Enough backstory. You have a lot of choices for getting to Highclere. Renting a car is expensive and you have to manage driving on the left. Directions are on the website.
Or, for about $120, you can book a “mini-luxury-coach” bus tour from London and watch Downton Abbey re-runs instead of the Southern England countryside. It takes you through the Oxfordshire village that stands in as the village in the series, then on to Highclere Castle.
If you can forego the village, forget the bus tour. You really don’t need a tour guide because included in the admission price, inside Highclere Castle, there are docents in every room to answer questions and share anecdotes.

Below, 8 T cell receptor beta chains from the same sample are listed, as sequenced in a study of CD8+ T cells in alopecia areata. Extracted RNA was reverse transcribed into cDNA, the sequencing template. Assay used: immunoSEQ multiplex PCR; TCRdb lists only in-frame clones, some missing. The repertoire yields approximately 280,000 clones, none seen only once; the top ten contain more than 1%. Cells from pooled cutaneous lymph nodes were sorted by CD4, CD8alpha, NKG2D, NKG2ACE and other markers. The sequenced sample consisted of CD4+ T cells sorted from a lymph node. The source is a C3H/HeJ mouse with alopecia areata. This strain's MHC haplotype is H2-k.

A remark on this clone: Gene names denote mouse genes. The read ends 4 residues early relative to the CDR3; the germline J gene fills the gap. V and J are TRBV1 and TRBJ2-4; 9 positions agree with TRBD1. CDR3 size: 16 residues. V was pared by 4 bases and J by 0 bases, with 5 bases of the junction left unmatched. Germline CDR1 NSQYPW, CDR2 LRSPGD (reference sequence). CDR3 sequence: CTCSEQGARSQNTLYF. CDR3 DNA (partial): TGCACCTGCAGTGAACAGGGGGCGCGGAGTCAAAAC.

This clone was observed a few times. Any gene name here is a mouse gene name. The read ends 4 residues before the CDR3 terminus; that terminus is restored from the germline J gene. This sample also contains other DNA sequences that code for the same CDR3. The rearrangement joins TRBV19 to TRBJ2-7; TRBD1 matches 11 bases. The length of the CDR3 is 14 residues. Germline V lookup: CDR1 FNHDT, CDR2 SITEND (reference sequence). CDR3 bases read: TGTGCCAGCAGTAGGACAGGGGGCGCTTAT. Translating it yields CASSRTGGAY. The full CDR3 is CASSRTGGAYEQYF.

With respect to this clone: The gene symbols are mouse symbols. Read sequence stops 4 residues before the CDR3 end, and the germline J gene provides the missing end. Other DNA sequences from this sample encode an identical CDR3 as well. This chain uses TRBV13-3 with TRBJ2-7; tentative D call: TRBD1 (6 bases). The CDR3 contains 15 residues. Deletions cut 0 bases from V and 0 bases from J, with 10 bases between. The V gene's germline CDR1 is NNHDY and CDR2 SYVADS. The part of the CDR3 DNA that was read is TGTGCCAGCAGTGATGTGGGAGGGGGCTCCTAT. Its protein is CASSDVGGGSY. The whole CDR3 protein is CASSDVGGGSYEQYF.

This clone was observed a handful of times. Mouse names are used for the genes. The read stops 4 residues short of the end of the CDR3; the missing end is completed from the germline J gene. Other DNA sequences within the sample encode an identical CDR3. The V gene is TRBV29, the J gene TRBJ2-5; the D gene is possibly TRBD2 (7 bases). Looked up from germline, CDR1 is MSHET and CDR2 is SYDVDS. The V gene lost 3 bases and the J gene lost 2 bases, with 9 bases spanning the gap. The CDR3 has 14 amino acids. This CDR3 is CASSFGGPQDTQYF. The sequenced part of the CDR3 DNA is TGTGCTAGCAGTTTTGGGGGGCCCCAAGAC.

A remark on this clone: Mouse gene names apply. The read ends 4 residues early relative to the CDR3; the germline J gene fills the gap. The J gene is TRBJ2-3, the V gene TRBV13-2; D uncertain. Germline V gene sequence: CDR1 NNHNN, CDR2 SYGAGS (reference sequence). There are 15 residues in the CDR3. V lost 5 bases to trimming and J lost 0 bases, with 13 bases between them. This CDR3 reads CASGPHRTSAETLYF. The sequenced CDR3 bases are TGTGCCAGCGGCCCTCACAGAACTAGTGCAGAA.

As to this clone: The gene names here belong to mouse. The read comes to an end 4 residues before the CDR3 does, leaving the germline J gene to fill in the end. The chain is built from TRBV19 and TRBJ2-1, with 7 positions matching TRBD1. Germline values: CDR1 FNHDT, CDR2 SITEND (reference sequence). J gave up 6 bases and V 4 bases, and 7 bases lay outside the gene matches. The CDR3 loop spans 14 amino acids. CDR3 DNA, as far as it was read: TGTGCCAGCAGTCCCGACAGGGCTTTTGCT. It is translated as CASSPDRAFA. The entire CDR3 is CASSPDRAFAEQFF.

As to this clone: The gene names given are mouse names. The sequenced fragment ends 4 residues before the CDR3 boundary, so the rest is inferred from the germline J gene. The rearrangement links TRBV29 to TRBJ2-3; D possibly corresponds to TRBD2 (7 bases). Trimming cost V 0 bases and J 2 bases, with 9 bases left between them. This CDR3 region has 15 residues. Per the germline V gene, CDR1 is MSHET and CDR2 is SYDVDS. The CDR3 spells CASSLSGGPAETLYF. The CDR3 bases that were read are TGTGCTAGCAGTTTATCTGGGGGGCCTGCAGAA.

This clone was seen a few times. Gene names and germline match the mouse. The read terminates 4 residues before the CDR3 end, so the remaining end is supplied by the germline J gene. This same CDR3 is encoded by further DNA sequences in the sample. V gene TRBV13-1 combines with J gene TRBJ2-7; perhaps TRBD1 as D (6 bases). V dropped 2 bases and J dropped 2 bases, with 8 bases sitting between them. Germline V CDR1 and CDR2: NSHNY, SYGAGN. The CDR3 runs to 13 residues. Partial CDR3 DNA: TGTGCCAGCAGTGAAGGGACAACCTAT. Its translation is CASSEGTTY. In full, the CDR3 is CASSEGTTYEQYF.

For about half the cost of the bus tour, my friend Suzie and I found a more enjoyable way of “doing Downton”. We bought afternoon admission tickets to Highclere at www.highclerecastle.co.uk (about $15.20 each); the tickets are emailed and you print them out.
By choosing afternoon admission, this allowed us to travel by train at “off peak” hours; it’s less expensive. We bought two “OFF PEAK DAY RETURN” Brit Rail tickets from London (Paddington Station) to Newbury via Reading for approximately $34.40 each.
Newbury is an easy-breezy 50-minute train ride from London. And Paddington Station is rather a tourist attraction by itself;you can buy just about anything there.
You get off the train in Newbury and outside the station is a taxi stand (There’s no bus to Highclere Park). However, it is much smarter to pre-book a taxi. The fare for the five-mile ride to Highclere is a whopping $32 each way, but we just grabbed two other Downton fans and shared the cab both ways, costing us $16 each for the round trip.